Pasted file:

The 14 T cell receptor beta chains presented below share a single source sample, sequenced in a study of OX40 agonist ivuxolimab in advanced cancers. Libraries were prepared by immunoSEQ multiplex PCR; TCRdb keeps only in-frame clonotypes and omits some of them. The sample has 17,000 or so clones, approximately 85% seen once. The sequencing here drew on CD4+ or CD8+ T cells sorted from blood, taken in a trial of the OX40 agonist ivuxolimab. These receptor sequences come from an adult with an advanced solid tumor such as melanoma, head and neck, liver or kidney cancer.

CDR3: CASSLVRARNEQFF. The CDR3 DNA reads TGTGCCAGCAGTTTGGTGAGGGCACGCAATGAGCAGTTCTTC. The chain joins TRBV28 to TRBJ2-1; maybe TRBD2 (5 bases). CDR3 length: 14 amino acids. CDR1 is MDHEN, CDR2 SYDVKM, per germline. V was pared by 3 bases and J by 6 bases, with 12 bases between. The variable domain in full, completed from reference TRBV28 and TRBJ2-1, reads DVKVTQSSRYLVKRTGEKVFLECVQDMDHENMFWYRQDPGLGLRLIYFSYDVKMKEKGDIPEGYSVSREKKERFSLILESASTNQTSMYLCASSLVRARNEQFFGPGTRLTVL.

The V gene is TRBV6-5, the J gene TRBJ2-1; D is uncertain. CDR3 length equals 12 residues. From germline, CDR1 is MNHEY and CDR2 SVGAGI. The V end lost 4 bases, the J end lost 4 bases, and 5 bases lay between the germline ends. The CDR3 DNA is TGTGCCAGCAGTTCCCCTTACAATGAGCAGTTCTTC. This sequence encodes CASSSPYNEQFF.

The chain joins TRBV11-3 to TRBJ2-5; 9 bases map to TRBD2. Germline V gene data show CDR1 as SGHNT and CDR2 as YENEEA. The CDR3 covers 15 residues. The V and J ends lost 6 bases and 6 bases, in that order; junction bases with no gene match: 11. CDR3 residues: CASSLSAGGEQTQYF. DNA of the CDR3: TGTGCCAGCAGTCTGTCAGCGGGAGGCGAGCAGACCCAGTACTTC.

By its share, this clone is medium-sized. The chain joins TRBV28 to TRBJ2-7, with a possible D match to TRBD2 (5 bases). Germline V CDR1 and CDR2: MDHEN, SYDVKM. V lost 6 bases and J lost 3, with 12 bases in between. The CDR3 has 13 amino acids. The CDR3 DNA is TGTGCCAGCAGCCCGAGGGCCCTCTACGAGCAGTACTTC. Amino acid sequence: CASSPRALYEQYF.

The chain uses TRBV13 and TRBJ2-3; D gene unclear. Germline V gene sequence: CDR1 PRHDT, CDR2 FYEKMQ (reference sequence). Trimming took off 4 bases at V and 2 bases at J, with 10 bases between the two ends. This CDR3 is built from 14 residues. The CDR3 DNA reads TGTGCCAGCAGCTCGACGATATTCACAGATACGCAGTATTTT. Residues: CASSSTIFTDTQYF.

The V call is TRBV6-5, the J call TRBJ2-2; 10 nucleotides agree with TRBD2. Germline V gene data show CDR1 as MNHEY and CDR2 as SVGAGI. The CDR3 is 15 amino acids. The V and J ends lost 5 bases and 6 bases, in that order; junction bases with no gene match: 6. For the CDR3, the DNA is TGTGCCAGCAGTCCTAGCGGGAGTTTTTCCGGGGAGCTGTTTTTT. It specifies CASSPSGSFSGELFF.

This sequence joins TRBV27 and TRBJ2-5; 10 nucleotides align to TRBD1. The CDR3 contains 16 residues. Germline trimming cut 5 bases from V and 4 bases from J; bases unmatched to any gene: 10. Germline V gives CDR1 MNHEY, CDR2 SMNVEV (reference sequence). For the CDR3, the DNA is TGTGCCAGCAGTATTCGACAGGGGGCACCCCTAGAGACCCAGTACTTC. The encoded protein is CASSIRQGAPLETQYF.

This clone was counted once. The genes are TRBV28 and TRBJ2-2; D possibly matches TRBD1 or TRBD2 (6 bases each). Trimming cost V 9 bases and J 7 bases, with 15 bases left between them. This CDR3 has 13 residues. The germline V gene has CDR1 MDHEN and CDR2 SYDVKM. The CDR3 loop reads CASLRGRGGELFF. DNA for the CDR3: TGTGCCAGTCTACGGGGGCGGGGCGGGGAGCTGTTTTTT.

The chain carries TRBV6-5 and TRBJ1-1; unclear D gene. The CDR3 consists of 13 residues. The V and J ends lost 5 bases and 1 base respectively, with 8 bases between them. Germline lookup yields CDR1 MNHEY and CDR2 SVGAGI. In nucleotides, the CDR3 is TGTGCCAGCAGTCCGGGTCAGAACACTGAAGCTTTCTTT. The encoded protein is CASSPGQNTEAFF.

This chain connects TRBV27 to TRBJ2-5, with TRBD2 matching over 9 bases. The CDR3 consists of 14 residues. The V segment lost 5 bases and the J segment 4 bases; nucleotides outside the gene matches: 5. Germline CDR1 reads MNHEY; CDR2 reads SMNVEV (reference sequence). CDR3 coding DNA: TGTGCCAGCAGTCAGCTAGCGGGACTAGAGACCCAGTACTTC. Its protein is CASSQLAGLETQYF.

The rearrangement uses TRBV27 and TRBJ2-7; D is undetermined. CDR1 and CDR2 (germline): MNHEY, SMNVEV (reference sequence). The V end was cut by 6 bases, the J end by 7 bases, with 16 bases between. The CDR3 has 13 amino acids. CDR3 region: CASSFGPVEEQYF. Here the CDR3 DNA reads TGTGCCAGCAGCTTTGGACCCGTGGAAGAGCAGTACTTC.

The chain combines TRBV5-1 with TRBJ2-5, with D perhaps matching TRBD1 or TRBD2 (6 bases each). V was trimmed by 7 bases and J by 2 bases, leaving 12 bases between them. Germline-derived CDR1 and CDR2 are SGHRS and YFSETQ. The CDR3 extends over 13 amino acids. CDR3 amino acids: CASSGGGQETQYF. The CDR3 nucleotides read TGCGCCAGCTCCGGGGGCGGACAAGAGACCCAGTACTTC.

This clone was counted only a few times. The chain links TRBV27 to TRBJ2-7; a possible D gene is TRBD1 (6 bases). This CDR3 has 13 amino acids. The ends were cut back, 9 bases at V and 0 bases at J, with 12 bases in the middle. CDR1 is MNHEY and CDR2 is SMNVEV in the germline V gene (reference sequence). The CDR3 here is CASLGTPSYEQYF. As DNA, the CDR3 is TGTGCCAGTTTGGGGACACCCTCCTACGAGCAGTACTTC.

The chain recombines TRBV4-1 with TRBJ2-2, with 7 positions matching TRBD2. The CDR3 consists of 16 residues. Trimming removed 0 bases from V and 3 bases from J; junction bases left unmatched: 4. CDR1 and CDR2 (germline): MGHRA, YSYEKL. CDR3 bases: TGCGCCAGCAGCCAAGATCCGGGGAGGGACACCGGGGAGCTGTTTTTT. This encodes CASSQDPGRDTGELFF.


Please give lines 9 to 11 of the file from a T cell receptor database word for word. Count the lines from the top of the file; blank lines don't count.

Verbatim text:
This clone was counted once. The genes are TRBV28 and TRBJ2-2; D possibly matches TRBD1 or TRBD2 (6 bases each). Trimming cost V 9 bases and J 7 bases, with 15 bases left between them. This CDR3 has 13 residues. The germline V gene has CDR1 MDHEN and CDR2 SYDVKM. The CDR3 loop reads CASLRGRGGELFF. DNA for the CDR3: TGTGCCAGTCTACGGGGGCGGGGCGGGGAGCTGTTTTTT.

The chain carries TRBV6-5 and TRBJ1-1; unclear D gene. The CDR3 consists of 13 residues. The V and J ends lost 5 bases and 1 base respectively, with 8 bases between them. Germline lookup yields CDR1 MNHEY and CDR2 SVGAGI. In nucleotides, the CDR3 is TGTGCCAGCAGTCCGGGTCAGAACACTGAAGCTTTCTTT. The encoded protein is CASSPGQNTEAFF.

This chain connects TRBV27 to TRBJ2-5, with TRBD2 matching over 9 bases. The CDR3 consists of 14 residues. The V segment lost 5 bases and the J segment 4 bases; nucleotides outside the gene matches: 5. Germline CDR1 reads MNHEY; CDR2 reads SMNVEV (reference sequence). CDR3 coding DNA: TGTGCCAGCAGTCAGCTAGCGGGACTAGAGACCCAGTACTTC. Its protein is CASSQLAGLETQYF.